The Irony of it All

photograph by Dorothea Shefer-Vanson of book cover

Whether you call the city Lvov, Lviv or Lemberg, the place that was once a centre of culture and commerce in Ukraine is currently the scene of destruction and devastation. Now that the whole of Ukraine is being subjected to attack by Russia, I am reminded of the book East West Street; on the Origins of ‘Genocide’ and ‘Crimes Against Humanitywhich I read and reviewed here recently. The author, Philippe Sands, a renowned expert in international law, investigated the origins of those two seminal legal terms. However, the book is no dry-as-dust academic study as the author has managed to introduce the human element in the form of the two Jewish legal experts who originated from Lvov, just as his own family did.

Those two legal terms were employed in the 1946 Nuremberg trials of a number of Nazi leaders who were held accountable for the atrocities inflicted on the populations of the countries their regime invaded, occupied and plundered, and whose Jewish populations they systematically murdered.

The two Jewish lawyers whose efforts culminated in the introduction of the terms ‘genocide’ and ‘crimes against humanity’ were originally from the Ukraine and both studied law at Lvov University, although not at the same time. Hersch Lauterpacht, who coined the term ‘crimes against humanity,’ managed to leave Ukraine, ending up in the UK, where he was given a prestigious academic position at Cambridge University. Rafael Lemkin, the other Jewish legal expert, made his way to the USA in 1939 and forged a distinguished academic career for himself there.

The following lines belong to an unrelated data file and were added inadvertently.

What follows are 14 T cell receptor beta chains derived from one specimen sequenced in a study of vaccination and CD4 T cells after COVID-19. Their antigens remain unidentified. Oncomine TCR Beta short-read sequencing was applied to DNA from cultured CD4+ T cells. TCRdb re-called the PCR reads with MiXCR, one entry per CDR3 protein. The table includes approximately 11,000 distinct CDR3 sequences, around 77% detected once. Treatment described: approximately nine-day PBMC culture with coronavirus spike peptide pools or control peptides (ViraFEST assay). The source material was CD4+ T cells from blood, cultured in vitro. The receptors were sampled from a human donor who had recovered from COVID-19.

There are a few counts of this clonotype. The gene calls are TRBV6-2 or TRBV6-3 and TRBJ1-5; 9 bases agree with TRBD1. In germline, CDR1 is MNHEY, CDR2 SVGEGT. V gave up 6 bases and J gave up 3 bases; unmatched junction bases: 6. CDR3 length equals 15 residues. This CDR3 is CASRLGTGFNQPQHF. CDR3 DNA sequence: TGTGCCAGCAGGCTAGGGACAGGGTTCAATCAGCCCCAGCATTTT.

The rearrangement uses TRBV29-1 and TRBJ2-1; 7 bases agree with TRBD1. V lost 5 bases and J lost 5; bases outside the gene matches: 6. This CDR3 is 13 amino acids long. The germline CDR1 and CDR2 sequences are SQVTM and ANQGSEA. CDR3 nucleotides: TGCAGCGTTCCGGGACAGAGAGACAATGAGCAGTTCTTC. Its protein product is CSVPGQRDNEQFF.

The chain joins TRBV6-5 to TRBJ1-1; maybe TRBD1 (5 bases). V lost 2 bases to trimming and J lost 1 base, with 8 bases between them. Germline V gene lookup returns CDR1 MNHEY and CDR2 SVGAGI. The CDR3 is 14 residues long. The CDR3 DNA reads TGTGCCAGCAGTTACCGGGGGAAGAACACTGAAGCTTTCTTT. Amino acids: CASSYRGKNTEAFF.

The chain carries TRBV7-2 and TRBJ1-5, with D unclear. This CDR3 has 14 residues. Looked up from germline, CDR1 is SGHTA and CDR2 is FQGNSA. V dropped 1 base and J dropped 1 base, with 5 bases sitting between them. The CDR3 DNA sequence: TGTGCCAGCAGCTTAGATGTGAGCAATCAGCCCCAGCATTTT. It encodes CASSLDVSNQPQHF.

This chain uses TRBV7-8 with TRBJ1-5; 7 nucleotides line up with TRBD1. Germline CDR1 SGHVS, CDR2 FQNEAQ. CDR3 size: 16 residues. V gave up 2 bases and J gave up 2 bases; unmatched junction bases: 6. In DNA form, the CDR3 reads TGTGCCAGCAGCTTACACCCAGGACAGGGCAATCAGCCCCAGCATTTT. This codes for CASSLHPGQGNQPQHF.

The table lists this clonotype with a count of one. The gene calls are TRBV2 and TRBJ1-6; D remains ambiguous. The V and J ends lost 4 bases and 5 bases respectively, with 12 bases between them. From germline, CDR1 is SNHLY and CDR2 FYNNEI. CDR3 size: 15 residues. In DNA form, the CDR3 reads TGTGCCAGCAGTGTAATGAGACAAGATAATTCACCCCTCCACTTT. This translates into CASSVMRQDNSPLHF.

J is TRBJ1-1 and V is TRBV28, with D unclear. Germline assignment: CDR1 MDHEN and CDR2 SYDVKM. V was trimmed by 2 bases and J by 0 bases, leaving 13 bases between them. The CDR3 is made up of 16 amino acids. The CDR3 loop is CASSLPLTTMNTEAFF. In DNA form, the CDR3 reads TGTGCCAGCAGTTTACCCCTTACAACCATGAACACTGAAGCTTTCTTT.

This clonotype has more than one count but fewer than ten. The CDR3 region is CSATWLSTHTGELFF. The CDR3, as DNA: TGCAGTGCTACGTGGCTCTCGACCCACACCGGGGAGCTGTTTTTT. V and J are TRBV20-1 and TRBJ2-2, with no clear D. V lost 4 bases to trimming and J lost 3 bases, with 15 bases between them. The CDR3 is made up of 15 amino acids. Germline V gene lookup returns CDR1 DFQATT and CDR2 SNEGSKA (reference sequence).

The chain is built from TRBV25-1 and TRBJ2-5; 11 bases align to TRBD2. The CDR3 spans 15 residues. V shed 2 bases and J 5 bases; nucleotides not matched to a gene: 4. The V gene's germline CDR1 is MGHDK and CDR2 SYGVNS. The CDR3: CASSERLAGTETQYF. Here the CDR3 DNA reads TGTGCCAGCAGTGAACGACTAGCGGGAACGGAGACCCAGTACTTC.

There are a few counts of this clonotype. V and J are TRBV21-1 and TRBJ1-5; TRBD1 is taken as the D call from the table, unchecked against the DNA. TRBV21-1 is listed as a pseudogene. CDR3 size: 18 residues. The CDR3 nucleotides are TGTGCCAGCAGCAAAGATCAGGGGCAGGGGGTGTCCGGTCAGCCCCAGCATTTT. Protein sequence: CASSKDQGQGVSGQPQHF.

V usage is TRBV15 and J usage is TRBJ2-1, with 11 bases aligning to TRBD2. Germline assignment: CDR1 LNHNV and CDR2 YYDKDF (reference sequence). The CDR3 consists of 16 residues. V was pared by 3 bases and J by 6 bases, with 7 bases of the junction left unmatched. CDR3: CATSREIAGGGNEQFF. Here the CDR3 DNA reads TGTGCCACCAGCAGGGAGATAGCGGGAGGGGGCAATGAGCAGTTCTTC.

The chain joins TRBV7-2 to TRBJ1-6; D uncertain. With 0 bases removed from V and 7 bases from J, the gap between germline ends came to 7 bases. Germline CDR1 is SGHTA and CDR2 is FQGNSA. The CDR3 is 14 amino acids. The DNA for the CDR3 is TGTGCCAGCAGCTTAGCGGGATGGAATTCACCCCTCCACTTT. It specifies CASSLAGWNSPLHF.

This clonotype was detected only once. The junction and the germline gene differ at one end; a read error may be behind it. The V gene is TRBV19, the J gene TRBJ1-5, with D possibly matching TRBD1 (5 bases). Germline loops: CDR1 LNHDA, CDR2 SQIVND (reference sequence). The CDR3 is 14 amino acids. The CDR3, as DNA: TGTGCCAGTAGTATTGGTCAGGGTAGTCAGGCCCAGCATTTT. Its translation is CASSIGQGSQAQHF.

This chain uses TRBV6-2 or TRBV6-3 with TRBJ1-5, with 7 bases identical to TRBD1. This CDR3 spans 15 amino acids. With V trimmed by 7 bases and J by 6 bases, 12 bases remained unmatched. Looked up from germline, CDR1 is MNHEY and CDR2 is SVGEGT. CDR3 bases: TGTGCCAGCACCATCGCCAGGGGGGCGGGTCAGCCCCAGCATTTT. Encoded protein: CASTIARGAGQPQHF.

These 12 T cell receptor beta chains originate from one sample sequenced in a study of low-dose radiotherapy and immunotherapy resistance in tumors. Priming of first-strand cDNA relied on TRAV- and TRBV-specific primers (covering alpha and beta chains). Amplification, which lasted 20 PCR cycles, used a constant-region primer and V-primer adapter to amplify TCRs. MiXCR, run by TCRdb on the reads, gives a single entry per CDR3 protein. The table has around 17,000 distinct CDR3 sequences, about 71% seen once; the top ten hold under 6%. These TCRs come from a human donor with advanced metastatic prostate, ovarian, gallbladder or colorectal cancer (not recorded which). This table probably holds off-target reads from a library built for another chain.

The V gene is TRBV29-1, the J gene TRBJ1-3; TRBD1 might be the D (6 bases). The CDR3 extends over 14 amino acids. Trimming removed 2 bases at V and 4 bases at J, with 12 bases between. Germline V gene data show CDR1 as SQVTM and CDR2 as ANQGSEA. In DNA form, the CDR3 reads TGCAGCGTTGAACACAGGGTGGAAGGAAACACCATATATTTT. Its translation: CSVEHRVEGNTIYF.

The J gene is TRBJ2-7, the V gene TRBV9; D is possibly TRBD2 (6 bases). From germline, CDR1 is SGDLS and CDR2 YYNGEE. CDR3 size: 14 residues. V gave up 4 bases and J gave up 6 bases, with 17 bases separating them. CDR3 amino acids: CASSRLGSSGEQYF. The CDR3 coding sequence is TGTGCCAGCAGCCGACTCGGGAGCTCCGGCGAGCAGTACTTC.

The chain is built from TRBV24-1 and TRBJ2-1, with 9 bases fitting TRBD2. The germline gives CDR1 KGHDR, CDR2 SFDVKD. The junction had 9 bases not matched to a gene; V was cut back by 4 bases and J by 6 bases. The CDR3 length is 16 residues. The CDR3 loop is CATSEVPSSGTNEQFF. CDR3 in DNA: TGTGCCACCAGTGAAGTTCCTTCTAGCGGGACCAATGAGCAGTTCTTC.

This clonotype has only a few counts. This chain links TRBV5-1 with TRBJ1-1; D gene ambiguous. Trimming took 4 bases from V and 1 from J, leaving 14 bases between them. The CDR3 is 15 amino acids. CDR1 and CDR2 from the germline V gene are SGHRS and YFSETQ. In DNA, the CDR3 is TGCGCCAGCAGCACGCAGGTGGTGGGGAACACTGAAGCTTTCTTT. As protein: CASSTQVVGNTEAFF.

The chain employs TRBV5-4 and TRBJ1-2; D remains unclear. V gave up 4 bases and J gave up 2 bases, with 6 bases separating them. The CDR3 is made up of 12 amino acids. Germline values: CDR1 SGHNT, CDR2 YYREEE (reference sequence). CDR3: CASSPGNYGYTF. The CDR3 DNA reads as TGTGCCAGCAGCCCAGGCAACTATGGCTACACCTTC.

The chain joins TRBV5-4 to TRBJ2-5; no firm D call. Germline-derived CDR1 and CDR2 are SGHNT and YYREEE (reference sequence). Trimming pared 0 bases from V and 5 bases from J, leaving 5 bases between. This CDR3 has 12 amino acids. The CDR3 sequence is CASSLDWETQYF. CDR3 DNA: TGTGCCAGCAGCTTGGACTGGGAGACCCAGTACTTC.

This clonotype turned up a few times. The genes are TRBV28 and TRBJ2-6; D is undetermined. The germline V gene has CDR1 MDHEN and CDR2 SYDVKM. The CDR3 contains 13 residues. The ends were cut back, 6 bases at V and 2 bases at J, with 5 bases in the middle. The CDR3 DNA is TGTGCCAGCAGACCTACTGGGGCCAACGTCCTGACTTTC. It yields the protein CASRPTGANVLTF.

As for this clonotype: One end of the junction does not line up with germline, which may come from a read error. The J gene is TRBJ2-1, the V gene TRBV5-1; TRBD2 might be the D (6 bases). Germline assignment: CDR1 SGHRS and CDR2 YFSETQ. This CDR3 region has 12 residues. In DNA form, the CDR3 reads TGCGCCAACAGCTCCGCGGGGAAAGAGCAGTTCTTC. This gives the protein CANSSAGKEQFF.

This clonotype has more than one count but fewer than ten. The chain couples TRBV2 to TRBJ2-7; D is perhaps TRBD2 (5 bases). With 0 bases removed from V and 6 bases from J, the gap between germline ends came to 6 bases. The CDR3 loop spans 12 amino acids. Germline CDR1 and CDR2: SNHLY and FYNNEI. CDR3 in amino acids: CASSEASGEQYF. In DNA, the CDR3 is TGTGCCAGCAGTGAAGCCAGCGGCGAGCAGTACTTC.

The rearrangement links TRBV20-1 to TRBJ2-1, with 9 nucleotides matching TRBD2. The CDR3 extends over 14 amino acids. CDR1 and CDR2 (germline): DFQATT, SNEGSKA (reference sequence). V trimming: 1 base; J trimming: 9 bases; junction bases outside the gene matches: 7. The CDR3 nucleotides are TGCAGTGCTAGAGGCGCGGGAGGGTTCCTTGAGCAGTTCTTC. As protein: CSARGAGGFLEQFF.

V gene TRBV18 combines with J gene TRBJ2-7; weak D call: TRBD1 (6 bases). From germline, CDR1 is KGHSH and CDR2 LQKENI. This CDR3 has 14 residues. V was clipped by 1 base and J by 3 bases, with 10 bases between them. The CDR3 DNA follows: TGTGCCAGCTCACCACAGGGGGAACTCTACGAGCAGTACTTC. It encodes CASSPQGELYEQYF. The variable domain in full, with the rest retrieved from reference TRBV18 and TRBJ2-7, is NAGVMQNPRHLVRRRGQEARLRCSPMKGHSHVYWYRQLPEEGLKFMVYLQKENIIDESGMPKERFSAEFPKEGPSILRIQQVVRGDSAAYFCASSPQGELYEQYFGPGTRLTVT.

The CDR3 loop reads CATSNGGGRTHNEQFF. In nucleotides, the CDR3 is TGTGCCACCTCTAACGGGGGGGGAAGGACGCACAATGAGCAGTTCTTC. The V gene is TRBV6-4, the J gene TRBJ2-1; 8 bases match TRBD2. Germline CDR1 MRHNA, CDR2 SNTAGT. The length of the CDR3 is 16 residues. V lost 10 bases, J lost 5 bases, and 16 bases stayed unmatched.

The two men never met in person, though doubtless knew of one another’s work. But the inevitable conclusion that the reader cannot help drawing after reading this book is that fate happened to bring two men of intelligence, insight and understanding who were also Jews to reach conclusions that have had a lasting impact on international law.

There is talk now of bringing those involved in the current war in Ukraine to justice at the International Criminal Court in The Hague. That court was founded as a direct result of the work of Lauterpacht and Lemberg. Whether anyone will ever actually be put on trial is doubtful, but there is no escaping the irony of the situation that draws together the fate of Ukraine with the work of its former citizens. And, of course, through the convoluted course of history, combines the effect of Nazi crimes with Jewish intellect on world events.

About the Author
I was born and brought up in England. I am a graduate of the LSE and the Hebrew University. I have lived in Israel since 1964. I am an experienced translator, editor and writer.
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